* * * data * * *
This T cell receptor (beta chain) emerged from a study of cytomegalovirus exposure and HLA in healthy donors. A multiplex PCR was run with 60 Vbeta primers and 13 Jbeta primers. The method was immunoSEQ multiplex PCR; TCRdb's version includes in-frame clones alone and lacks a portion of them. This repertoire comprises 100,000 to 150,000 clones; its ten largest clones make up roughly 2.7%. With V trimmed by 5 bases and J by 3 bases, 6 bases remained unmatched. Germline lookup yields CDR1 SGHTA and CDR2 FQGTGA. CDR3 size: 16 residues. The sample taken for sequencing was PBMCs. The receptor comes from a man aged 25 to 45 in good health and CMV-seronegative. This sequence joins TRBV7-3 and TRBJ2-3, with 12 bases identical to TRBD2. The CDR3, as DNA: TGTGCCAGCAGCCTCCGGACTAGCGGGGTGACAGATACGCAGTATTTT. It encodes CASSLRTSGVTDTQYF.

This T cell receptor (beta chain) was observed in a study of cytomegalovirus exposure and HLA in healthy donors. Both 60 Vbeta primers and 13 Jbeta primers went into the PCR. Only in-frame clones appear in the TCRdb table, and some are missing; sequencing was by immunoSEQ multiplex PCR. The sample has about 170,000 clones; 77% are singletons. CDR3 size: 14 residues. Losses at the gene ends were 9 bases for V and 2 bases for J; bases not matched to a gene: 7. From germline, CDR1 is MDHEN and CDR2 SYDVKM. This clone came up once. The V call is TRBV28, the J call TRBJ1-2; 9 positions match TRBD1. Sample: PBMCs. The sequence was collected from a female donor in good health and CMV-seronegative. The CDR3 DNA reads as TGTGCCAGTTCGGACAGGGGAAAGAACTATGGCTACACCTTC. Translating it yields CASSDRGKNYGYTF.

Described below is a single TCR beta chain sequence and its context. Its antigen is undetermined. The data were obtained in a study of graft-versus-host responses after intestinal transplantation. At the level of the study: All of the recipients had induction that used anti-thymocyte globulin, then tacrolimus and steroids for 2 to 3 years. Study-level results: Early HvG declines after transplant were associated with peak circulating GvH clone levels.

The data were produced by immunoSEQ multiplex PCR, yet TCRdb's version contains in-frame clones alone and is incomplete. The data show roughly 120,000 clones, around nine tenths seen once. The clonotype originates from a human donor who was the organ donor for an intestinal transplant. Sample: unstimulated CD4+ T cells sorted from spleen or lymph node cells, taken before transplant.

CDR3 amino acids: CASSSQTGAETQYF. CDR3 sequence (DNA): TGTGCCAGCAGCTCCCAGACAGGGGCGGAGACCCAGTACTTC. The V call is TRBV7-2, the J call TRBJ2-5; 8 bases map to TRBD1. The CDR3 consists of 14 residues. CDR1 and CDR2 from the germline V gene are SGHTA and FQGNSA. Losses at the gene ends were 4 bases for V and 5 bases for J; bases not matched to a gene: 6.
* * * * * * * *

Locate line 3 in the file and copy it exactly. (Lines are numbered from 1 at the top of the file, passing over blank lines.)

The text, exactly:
Described below is a single TCR beta chain sequence and its context. Its antigen is undetermined. The data were obtained in a study of graft-versus-host responses after intestinal transplantation. At the level of the study: All of the recipients had induction that used anti-thymocyte globulin, then tacrolimus and steroids for 2 to 3 years. Study-level results: Early HvG declines after transplant were associated with peak circulating GvH clone levels.